Not all classes are created equal

Not all classes are created equal

Story by Ronnie Kaufman

Photo courtesy of Paula Pearl

When picking out new classes, it can feel like most of them are pretty bland – standard courses that could be offered at any college with the program across the United States.

But between the hundreds of classes offered at Chapman, there are the few unique classes that are often the favorites of students and the ones that make lasting impressions.

Here are four unique Chapman classes:

Eastern Concepts of Health and Healing: KINE 360

Most classes that teach health and medicine don’t feature what Americans think of as alternative practices – yoga and aromatherapy, to name a few – except Eastern Concepts of Health and Healing, a kinesiology course taught by Kate Egan.

“I liked it because it took a different approach to the things I thought I knew about health,” said Natalie Howard, a junior mathematics major.

The course goes over a wide array of different approaches to health, including acupuncture, sound healing, and botanical medicine.

Egan tries to “bring professionals in these fields to discuss their work” and class projects include creating meal plans using different approaches to health, such as an ayurvedic diet – an ancient Indian practice that based on balancing the mind, body, and spirit.

“Many of the topics we discuss are things that most students have never had any experience with, and in some cases have never even heard of,” Egan said. “It’s wonderful to see people opening their minds to these topics.”

 

Food Ethics: PHIL 304

Food Ethics, taught by Daniel Pilchman, examines moral philosophy through the food and agriculture viewpoint. Different topics covered include cannibalism, GMOs, and even looks at food security in Orange County. 

“One student last year became utterly outraged about how hard it is for Spanish speaking citizens to get food stamps, so she used her graphic design skills to help a local food bank design an improved media campaign,” Pilchman described.

During the semester, the class has famous authors, CEOs, and food scientists come to speak. Students can pick to do different combinations of community service, papers, or presentations.

Radhika Savalia, a sophomore accounting and business administration major, took the class because she’s vegetarian and wanted to gain more insight on the topic. During her time in the class, one of the assignments was to volunteer at Mary’s Kitchen, a local soup kitchen.

“What I want students to get from the class, aside from basic awareness of where their food comes from and why their choices matter, is the confidence to make a significant impact on the world,” Pilchman said. “I want my students to leave the class feeling empowered.”

 

Self and Identity: IES 101

Self and Identity, a lower-level integrated educational studies (IES) course, examines the notion of identity, the relationship between self and society, and identity theory. The class is taught by multiple teachers, and is a favorite class of many Chapman students.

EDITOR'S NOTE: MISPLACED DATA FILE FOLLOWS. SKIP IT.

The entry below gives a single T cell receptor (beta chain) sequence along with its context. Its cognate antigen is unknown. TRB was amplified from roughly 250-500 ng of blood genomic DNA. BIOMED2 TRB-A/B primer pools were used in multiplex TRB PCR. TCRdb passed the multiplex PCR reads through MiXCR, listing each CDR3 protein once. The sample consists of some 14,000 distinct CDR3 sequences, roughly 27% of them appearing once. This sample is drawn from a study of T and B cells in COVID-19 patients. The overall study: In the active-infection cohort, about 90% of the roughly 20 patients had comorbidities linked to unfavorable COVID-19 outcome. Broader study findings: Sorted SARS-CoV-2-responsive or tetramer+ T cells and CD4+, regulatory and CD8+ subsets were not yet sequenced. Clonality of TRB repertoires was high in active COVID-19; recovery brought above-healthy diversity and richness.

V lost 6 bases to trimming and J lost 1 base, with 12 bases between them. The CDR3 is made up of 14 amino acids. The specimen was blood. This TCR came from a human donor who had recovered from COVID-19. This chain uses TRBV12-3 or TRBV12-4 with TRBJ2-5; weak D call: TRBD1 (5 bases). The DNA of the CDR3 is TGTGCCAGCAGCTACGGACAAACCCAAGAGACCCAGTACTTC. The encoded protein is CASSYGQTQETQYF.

“We talked about relationships, our family, and other topics that could bring up sensitive details,” said Michelle Edwards, a sophomore psychology major. “In order to get the most participation from the students in the class, it was important for everyone to feel comfortable sharing what they had to say from their own personal experiences.”

The course allows students to identify with particular groups to feel a sense of belonging, then view this sense of belonging through the lens of others.

In an assignment for one of the classes at the start and end of the semester, students are asked to write about the topic ‘Who Am I?’ – and see the change between their answers.

According to Jennifer Shubin, one of the professors who teaches the course, a favorite project is the life cycle project.

“[It] is a project all about them as it pertains to Erickson’s stages of development,” Shubin said. “It is a long assignment but they get a lot of meaning from it.”

“We began the very first class by putting on masks, a symbolic representation of the front we all put on when we are making first impressions,” Edwards described of her class. “By putting on these masks we were able to make ourselves all appear equal.”

 

The Pursuit of Happiness and Knowledge: Walt Disney and Charles Darwin: IES 207

Located only a few minutes away from Disneyland, Chapman has a huge population of students who love Disney and all things related – because of this, Disney and Darwin, another IES course, has enormous student interest every semester. Throughout the course of the semester, students analyze Walt Disney and Charles Darwin.

For the fall 2015 semester, the class has a full 90 students, and 14 students on the waitlist.

“The class has a lot of unique content,” said Paula Pearl, a senior communication studies major. “I really like the fact I get to learn about Disney because I’m a huge Disney fan.”

The professor who teaches the course, Dr. Brian Alters, has many guest speakers and Disney legends come in. One of the favorite speakers is Jack Lindquist, a former employee who worked at Disneyland since 1955 and served as the first president of the park.

“He genuinely loved the park so much, and he told us stories of magical moments he witnessed for many families and children,” said Remy Bessolo, a sophomore IES major. “His stories of pure happiness and joy just made me love Disneyland that much more.”

In the final, group project, students have to connect Disney and Darwin somehow.

“My group analyzed The Lion King from Darwin’s perspective, and other groups wrote songs or made other connections between the two historical giants,” Bessolo said. “It has definitely been my favorite class at Chapman, and I’m positive it will retain that title.”